I know many are struggling and will struggle. I admit many were struggling mightily with socioeconomic injustice well before any sign of a global pandemic was on our national horizon. But I do hold out the hope and the trust that God is with us even now, providing a pathway toward the ending that benefits all creation.
And that end shall be good, whatever catastrophe bears down on us. We have a story that calls us to proclaim and provide glimpses of what J.R.R. Tolkien would call eucatastrophic joy.
Science fiction can help us imagine a future or alternative reality. While living in the uncertainty of the here and now, and learning the opportunities and limits of conducting work and worship via digital tools, here are three science fiction shows available to stream.
The Lenten season and Holy Week recall gospel lessons and other passages of Scripture appropriate to the season, yet we need to ask if we read these sacred texts of “Old” and “New” Testaments with awareness of the history that has unfolded over the past two millennia.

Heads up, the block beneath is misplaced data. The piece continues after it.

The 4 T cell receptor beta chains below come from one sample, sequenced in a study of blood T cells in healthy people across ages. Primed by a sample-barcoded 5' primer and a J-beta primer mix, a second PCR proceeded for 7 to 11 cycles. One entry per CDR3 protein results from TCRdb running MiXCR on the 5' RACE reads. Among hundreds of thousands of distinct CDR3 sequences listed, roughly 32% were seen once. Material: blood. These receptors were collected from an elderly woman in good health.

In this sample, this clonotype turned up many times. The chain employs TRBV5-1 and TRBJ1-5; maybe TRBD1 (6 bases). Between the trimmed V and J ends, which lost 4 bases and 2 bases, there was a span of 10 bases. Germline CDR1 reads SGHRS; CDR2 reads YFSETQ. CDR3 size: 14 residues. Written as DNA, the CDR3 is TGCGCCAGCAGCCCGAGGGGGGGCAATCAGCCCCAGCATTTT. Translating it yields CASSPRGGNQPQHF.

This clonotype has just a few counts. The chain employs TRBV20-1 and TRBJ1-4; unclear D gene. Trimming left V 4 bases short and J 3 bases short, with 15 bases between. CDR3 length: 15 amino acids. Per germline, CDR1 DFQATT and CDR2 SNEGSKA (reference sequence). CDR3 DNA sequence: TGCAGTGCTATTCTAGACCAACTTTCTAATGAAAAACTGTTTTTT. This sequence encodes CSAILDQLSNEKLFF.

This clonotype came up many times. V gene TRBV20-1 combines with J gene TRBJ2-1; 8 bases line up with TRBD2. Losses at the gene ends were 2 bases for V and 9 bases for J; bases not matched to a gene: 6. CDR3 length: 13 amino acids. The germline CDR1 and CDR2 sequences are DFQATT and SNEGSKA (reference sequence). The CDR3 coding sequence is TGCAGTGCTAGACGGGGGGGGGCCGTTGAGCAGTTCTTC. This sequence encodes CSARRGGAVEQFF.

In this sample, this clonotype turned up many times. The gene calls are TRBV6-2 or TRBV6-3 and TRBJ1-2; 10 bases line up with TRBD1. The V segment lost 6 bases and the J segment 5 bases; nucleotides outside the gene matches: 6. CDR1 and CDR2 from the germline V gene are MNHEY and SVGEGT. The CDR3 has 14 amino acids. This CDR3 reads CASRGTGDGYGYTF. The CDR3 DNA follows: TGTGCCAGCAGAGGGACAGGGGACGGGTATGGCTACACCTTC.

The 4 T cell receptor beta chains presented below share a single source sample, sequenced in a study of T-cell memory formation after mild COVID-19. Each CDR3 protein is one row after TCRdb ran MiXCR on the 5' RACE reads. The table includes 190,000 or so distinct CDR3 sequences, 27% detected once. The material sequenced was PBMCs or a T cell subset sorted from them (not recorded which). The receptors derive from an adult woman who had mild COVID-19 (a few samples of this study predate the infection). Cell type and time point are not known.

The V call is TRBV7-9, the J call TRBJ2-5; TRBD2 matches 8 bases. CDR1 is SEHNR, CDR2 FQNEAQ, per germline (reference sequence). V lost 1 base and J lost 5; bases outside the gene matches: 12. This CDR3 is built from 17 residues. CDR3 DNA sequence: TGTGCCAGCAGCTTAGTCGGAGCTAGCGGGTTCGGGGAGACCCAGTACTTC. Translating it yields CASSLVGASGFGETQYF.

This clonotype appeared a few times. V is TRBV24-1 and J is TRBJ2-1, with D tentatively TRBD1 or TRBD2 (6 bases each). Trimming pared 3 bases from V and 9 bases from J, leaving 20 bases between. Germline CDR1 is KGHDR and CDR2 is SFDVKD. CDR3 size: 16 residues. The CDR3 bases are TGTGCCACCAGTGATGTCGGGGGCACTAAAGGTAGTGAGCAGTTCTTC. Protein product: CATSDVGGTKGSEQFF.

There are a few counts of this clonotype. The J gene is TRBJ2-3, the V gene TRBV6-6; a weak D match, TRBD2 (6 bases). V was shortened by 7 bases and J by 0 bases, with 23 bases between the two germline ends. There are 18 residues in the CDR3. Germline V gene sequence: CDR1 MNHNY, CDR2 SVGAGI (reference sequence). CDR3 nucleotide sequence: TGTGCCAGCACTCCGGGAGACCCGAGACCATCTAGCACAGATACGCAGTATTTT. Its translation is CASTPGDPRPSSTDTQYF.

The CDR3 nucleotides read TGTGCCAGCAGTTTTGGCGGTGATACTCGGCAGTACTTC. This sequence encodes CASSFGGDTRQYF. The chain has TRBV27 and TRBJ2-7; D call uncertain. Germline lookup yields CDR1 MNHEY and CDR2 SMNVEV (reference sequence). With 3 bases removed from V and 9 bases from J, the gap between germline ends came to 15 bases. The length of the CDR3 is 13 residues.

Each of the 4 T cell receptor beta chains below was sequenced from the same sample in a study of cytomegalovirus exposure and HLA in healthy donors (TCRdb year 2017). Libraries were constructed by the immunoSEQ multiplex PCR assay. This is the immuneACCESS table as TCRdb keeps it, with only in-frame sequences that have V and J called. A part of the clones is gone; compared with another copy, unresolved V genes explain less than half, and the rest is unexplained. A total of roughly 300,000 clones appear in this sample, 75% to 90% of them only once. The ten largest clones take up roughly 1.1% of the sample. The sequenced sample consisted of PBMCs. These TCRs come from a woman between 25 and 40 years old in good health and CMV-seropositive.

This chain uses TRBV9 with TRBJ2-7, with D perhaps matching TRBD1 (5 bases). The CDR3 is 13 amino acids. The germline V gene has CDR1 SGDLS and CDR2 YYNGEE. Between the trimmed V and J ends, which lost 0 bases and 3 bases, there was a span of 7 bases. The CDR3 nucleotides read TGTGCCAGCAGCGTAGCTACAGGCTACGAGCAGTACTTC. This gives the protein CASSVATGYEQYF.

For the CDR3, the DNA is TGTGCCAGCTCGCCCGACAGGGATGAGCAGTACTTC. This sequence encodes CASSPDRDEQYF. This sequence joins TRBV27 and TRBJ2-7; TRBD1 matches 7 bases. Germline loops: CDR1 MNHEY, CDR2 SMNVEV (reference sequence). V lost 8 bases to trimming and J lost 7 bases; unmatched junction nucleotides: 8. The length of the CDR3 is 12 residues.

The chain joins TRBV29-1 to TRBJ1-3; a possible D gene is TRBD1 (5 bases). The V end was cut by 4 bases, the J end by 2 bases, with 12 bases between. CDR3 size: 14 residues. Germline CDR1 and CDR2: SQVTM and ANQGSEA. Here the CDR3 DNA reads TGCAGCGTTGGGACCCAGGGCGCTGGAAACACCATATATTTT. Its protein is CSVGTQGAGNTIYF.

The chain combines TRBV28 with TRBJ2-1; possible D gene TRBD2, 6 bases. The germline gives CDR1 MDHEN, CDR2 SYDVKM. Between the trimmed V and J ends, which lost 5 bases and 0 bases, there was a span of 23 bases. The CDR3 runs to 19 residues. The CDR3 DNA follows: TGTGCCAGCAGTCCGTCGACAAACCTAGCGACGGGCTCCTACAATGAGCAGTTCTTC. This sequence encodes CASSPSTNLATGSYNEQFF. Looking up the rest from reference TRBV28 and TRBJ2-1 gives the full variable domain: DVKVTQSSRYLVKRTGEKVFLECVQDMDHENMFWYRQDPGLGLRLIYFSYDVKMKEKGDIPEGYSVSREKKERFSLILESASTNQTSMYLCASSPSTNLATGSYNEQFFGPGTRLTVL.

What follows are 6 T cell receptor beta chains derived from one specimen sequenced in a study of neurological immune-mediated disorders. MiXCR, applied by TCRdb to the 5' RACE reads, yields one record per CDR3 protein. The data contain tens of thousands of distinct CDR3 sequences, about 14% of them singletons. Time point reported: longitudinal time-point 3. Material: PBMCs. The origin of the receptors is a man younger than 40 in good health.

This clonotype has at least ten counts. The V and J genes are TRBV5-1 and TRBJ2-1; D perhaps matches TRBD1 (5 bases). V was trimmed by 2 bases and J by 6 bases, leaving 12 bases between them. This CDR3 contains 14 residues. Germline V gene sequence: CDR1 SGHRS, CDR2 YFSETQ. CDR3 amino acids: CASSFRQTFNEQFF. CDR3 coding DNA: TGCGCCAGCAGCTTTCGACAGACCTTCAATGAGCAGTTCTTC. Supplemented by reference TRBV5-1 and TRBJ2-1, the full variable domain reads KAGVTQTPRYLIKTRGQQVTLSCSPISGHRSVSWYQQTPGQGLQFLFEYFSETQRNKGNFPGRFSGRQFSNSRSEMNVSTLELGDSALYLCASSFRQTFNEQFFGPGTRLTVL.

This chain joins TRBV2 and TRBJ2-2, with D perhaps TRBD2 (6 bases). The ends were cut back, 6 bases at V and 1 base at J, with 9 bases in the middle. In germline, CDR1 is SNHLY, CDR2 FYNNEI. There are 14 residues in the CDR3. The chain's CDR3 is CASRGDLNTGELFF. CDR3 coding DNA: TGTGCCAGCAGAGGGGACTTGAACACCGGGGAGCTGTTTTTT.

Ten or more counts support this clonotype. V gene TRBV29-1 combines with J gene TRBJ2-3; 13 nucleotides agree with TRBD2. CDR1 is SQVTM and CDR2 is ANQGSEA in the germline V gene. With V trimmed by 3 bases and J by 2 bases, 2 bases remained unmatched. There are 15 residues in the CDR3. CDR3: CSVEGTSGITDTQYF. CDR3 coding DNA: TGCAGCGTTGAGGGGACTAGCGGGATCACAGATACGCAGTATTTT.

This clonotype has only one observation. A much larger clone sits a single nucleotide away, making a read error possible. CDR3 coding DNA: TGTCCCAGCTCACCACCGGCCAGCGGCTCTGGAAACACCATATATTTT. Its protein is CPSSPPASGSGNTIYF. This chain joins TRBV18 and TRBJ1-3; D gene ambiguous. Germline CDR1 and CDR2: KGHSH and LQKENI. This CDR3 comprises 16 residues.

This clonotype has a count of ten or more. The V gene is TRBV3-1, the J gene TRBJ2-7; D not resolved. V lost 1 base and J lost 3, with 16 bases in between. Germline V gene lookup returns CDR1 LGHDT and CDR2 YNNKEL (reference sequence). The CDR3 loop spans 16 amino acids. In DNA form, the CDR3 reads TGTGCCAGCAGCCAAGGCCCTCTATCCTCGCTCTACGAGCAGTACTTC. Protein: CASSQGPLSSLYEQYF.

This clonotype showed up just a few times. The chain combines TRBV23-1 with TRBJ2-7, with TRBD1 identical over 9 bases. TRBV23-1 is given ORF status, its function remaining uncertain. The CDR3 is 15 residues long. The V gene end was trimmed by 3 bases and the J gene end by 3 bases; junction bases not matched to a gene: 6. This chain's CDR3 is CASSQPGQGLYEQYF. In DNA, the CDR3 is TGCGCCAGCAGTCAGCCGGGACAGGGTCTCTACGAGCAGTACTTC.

Kenneth Jones’ recent play “Alabama Story,” set in Montgomery in 1959, reminds us to remember the past and live for a different future.
Scholar of the Psalms J. Clinton McCann suggests that the 23rd Psalm “be read and heard as a psalm about living,” placing the wisdom of the psalm squarely in the day-to-day world that we inhabit rather than the promises of a world yet to come.